An experimental evaluation of the direct and indirect effects of endemic seaweeds, barnacles, and invertebrate predators on the abundance of the introduced rocky intertidal barnacle Balanus glandula
- 475 Downloads
The barnacle, Balanus glandula has recently invaded along the Pacific coast of eastern Hokkaido, Japan. To evaluate the direct and indirect effects of endemic seaweeds, barnacles, and invertebrate predators on the abundance of B. glandula on the rocky intertidal coast of eastern Hokkaido, we conducted a field experiment from June 2011 to October 2012 in which we manipulated the presence or absence of these factors. Seaweeds showed no significant effect on the abundance of B. glandula. The endemic barnacle Chthamalus dalli and the invertebrate predator Nucella lima reduced the abundance of B. glandula. However, the simultaneous influence of N. lima and C. dalli was compensative rather than additive, probably due to keystone predation. These findings suggest that competition by the endemic barnacle C. dalli and predation by the invertebrate predator N. lima decreased the abundance of B. glandula, but that N. lima predation on C. dalli weakened the negative influence of C. dalli on B. glandula. The implications of these findings are twofold: the endemic competitor and invertebrate predator may have played important roles in decreasing the abundance of B. glandula in natural habitats, and conservation of endemic invertebrate predators may be crucial to impede the establishment and survival of introduced barnacles in rocky intertidal habitats.
KeywordsCompetition Indirect effect Invasion success Macrobenthos Predation Rocky intertidal
We thank Masahiro Nakaoka for his assistance and advice regarding this experiment. We also thank Tomoaki Hagino, Keiichi Fukaya, and Mituho Iida for their help in setting up the field experiment. We are grateful to member of the Akkeshi Marine Laboratory for their assistance with transportation to the study site. This research was supported by the Akkeshi Waterfowl Observation Center. Financial support was provided to AKMRA in the form of a scholarship entitled “Special Grants Program for International Students to perform Doctoral Research” by Hokkaido University, and was partly supported by JSPS KAKENHI Grant (Nos. 24570012 and 15K07208 to TN).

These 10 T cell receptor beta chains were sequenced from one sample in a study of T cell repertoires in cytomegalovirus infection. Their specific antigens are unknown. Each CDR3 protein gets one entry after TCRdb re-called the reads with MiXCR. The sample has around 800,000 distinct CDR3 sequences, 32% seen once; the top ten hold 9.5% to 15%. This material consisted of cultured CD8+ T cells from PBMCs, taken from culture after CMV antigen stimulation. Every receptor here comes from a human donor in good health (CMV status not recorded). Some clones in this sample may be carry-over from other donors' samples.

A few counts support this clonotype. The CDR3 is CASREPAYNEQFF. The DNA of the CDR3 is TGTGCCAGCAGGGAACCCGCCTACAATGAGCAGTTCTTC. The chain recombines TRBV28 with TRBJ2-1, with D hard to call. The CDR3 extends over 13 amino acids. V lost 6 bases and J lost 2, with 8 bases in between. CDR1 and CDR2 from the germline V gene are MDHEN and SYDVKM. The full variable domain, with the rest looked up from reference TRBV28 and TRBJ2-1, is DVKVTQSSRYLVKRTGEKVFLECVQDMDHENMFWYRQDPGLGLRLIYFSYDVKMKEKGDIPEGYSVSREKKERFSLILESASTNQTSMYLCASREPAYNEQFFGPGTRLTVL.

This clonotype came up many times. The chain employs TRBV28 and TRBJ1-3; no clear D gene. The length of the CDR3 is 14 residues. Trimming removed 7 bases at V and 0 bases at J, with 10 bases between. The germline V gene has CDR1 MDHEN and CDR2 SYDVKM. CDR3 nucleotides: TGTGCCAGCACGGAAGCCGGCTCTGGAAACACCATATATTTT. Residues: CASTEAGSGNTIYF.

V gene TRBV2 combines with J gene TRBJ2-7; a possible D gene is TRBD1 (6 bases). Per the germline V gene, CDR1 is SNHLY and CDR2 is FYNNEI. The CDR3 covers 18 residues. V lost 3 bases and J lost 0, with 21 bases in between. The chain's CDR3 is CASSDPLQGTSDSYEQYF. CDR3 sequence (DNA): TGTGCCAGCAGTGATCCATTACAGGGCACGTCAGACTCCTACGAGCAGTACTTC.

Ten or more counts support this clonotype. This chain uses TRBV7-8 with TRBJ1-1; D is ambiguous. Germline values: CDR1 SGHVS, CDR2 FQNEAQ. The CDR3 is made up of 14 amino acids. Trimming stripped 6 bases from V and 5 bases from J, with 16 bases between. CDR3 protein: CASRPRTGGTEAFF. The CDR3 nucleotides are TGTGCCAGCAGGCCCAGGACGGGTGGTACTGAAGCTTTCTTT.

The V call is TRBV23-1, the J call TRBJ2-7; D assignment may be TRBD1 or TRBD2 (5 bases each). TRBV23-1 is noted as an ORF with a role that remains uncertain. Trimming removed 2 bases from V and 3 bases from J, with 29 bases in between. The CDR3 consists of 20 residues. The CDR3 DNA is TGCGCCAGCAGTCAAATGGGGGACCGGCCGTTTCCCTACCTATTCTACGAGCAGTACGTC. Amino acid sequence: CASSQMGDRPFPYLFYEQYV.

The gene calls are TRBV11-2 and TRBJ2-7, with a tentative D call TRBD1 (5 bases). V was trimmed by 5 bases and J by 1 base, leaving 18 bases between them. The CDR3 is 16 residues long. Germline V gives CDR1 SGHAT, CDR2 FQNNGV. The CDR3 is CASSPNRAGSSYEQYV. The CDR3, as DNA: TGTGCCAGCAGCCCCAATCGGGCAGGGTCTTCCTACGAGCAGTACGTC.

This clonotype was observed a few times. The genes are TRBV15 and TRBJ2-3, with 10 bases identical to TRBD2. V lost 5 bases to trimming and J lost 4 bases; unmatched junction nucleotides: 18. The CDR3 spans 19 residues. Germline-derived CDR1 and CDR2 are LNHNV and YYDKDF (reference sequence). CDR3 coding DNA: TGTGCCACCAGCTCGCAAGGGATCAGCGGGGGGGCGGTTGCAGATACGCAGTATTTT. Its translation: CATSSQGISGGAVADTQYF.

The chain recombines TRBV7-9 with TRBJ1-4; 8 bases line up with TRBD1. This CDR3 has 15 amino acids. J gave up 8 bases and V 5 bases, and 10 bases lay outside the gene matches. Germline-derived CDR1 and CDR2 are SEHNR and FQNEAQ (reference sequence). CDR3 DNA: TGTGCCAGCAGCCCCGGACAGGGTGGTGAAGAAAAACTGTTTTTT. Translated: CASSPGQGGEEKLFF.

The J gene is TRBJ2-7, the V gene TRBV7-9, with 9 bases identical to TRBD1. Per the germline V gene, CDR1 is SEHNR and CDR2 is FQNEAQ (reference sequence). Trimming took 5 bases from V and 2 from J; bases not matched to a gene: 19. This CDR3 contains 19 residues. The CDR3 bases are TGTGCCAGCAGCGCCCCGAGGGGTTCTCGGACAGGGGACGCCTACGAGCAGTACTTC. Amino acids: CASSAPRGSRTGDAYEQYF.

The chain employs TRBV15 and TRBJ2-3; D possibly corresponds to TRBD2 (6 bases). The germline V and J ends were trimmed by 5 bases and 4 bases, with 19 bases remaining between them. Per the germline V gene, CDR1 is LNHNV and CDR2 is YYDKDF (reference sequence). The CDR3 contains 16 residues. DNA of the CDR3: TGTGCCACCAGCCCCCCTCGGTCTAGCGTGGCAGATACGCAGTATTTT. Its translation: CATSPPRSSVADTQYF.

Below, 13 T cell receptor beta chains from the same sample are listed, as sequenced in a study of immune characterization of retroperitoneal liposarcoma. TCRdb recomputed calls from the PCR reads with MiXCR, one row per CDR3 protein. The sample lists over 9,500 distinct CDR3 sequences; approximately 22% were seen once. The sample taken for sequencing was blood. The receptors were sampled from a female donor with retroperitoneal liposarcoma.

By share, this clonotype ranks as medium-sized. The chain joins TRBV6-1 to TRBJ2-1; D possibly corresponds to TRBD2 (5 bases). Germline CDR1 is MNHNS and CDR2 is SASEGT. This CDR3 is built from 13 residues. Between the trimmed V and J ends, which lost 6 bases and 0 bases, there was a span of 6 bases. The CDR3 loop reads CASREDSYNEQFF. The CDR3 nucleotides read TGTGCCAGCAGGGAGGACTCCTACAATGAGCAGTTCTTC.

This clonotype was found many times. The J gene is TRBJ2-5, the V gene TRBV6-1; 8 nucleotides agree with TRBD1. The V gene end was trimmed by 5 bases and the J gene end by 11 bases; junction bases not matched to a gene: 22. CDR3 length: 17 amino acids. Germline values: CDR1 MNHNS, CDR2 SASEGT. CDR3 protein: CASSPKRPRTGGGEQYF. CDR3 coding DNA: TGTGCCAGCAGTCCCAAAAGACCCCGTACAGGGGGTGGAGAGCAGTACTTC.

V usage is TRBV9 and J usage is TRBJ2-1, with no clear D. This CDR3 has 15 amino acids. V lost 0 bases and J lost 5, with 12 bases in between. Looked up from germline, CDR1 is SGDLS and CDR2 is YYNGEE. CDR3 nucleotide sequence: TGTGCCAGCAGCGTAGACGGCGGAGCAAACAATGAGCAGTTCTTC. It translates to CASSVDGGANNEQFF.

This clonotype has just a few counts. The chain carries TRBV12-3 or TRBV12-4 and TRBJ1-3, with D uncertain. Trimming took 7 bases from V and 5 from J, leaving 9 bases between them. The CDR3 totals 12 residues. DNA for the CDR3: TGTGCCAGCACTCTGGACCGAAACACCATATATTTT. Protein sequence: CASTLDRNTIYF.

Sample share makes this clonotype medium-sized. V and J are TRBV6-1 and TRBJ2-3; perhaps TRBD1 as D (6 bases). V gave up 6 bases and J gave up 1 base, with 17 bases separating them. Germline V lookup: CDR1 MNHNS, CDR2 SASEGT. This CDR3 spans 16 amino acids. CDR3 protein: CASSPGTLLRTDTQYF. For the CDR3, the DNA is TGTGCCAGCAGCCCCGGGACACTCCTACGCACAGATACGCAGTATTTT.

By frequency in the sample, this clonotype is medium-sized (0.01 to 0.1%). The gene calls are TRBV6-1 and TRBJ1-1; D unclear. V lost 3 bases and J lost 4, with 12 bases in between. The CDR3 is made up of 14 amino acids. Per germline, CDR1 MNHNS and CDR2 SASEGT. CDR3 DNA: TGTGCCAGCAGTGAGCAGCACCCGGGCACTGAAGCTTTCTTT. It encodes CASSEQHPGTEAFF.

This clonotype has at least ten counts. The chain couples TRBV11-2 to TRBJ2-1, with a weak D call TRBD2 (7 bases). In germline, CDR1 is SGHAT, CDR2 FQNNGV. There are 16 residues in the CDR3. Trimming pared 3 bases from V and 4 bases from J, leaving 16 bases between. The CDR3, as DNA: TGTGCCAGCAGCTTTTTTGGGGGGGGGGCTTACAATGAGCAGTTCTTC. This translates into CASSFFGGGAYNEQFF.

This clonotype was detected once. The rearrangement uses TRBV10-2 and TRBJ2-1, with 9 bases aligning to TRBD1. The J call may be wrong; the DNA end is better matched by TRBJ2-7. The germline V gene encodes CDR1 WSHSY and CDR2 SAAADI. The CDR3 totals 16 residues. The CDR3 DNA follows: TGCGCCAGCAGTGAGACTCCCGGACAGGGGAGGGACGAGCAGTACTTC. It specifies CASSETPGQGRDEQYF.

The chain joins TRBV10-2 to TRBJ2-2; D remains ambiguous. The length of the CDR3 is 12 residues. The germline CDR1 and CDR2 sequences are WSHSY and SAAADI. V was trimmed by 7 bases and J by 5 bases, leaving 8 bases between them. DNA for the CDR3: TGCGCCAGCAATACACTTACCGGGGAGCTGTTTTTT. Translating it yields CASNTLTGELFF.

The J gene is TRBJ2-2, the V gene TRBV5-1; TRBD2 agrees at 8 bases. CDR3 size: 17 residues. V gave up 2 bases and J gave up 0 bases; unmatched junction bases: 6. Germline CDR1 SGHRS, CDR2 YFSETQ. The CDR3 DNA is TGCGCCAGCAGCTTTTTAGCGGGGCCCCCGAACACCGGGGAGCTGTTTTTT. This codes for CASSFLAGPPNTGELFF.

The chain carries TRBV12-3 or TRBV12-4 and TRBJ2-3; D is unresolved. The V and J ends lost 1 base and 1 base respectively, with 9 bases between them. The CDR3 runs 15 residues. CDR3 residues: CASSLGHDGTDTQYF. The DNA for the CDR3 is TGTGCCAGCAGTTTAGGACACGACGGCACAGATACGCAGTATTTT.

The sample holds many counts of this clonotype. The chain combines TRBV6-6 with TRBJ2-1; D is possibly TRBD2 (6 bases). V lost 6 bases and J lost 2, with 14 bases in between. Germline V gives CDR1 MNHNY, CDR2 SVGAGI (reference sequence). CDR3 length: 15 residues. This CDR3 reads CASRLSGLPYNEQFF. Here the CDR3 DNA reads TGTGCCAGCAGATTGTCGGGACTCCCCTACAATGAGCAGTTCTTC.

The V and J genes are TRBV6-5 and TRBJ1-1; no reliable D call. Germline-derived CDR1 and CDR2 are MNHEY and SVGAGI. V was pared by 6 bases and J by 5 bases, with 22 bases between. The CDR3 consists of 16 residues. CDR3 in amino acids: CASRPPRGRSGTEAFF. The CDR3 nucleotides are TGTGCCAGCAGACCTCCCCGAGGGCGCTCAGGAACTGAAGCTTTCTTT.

- Carlton JT, Newman WA, Pitombo FB (2011) Barnacle invasions: introduced, cryptogenic, and range expanding Cirripedia of North and South America. In: Galil BS, Clark PF, Carlton JT (eds) In the wrong place—alien marine crustaceans: distribution, biology and impacts, invading nature, Springer Series in Invasion Ecology 6. Springer Verlag, Berlin, pp 159–213CrossRefGoogle Scholar
- Fukaya K, Okuda T, Hori M, Yamamoto T, Nakaoka M, Noda T (2013) Variable processes that determine population growth and an invariant mean-variance relationship of intertidal barnacles. Ecosphere 4:1–20 (Art 48) Google Scholar
- R Development Core Team (2011) R: a language and environment for statistical computing. R Foundation for Statistical Computing, ViennaGoogle Scholar
- Winer BJ (1971) Statistical principles in experimental designs, 2nd edn. McGraw-Hill, KogakushaGoogle Scholar